NAFTA progress: Movement on automotive offers reason for optimism
By Alexander PanettaEconomy General Automotive Government Manufacturing automotive Freeland government Lighthizer manufacturing NAFTA trade
Americans are showing signs of compromise on the auto content issue.
David MacNaughton suggested his newfound optimism is based on two developments: progress on the thorny issue of automobiles, as well as a more general thawing of the frosty tone in earlier talks.
“I must say that in the last two weeks the talks that we’ve had … have been more positive than I’ve seen them before,” MacNaughton told a Washington gathering of the American Association of Port Authorities.
“We still have a long way to go. But certainly the environment is one which is conducive to making a lot more progress in the next short while… I’m optimistic. I am confident that we are going to move forward. … Certainly the environment is conducive to making a lot more progress in the next short while.”
That assessment comes after a discreet, high-level meeting.
Foreign Affairs Minister Chrystia Freeland did not make any public appearances last week when she was in Washington to meet US trade czar Robert Lighthizer, who has said he is hoping for an agreement in principle within weeks.
The US has said it hopes to wrap up that agreement to secure a deal before elections in Mexico and for the US Congress add political uncertainty to the process. It’s hard to know if that can be achieved, said MacNaughton, adding that the talks can’t be dictated by false deadlines.
But he said there really is a good-faith effort to get as close to a deal as possible early next month: “We will meet seven days a week, 24 hours a day to make as much progress as we can.”
There are rumours of a lengthy, two-week round planned in Washington starting in early April. But MacNaughton said the countries have already been meeting, not only in person but also in phone discussions.
He cited two reasons for optimism.
First, on automobiles, he hinted that a controversial US-specific content requirement might still be on the table, but said the Americans have offered some creative ideas that build on a Canadian proposal from two rounds ago.
He said the ideas presented by the Americans would help achieve their main goal of ensuring production in the US, and follow up on a Canadian proposal – the Canadian plan would overhaul the rules for tariff-free vehicle trade and focus not on the quantity of parts from North America but on the overall value of different components.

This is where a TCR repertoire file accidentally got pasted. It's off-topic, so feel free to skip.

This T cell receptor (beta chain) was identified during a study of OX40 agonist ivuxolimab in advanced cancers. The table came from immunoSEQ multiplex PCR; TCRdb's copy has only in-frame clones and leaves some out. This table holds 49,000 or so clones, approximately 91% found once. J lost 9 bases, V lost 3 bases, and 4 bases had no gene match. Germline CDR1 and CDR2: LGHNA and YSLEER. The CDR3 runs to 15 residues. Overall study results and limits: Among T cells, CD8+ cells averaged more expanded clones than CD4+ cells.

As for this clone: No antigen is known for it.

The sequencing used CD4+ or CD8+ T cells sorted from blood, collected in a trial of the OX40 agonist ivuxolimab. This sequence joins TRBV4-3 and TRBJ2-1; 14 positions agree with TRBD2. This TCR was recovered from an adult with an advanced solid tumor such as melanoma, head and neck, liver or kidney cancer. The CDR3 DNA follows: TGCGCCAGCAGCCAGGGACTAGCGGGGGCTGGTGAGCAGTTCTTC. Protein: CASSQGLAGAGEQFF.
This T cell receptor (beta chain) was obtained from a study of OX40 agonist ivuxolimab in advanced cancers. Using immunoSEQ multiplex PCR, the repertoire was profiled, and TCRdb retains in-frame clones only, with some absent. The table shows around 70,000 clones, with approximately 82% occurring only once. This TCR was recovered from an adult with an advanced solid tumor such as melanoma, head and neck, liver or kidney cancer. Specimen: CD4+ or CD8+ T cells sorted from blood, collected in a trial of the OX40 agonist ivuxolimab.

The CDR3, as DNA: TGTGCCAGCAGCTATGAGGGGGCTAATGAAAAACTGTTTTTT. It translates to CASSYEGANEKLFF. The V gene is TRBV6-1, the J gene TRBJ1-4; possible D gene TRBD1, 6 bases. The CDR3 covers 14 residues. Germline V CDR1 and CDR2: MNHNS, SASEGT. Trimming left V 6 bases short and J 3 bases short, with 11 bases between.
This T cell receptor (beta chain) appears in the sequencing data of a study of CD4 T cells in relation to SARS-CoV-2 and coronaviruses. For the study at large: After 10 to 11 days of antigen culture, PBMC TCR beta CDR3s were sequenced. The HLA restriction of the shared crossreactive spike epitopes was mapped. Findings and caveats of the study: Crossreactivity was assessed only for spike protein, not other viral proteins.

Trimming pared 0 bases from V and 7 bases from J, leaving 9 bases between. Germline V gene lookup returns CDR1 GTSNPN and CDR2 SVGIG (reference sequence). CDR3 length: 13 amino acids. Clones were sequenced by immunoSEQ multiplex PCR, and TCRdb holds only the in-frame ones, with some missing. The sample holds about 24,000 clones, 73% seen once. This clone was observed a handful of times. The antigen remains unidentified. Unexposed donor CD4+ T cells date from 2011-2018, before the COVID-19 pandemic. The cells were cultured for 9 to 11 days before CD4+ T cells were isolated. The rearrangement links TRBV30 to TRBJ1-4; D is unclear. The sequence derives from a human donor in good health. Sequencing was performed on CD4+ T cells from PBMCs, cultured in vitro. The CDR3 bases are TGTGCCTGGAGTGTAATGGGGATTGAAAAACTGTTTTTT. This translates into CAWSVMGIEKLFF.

“They put some interesting ideas on the table too, which were actually quite creative. To which we sort of said, ‘Yeah, we can work with that,”’ MacNaughton told reporters.
“Did we get to somewhere where you could shake hands and say, ‘We’ve got a deal?’ Absolutely not. But it was constructive and useful and even after that meeting there’s been ideas shared back and forth.”
His other stated reason for optimism is the tone of recent talks: “I was encouraged as much by the tone as by the substance.”
The White House on said little in response to a public observation from Prime Minister Justin Trudeau that US President Donald Trump seems to be more enthusiastic about completing a deal.
“The president is always enthusiastic about making a good deal, but that would be the key caveat to any conversation, is making sure that whatever deal he makes is good for Americans, and American workers,” said his spokeswomen, Sarah Sanders.
MacNaughton also shared an anecdote about the Trudeau-Trump relationship.
He described the prime minister attending a meeting of US state governors last summer in Rhode Island, where he also met Mike Pence and he said the vice-president told Trudeau: “’You know, the president really does like you.”’
MacNaughton joked that the relationship is already good, with common collaboration all over the world, on issues ranging from North Korea to Venezuela, but added: “If they really want to make it an even better relationship we’ll agree on NAFTA.”
The Americans will get to tell their side of the story this week. US trade czar Robert Lighthizer has two days of hearings scheduled before the US Congress starting Wednesday, where he is sure to be asked about the NAFTA talks.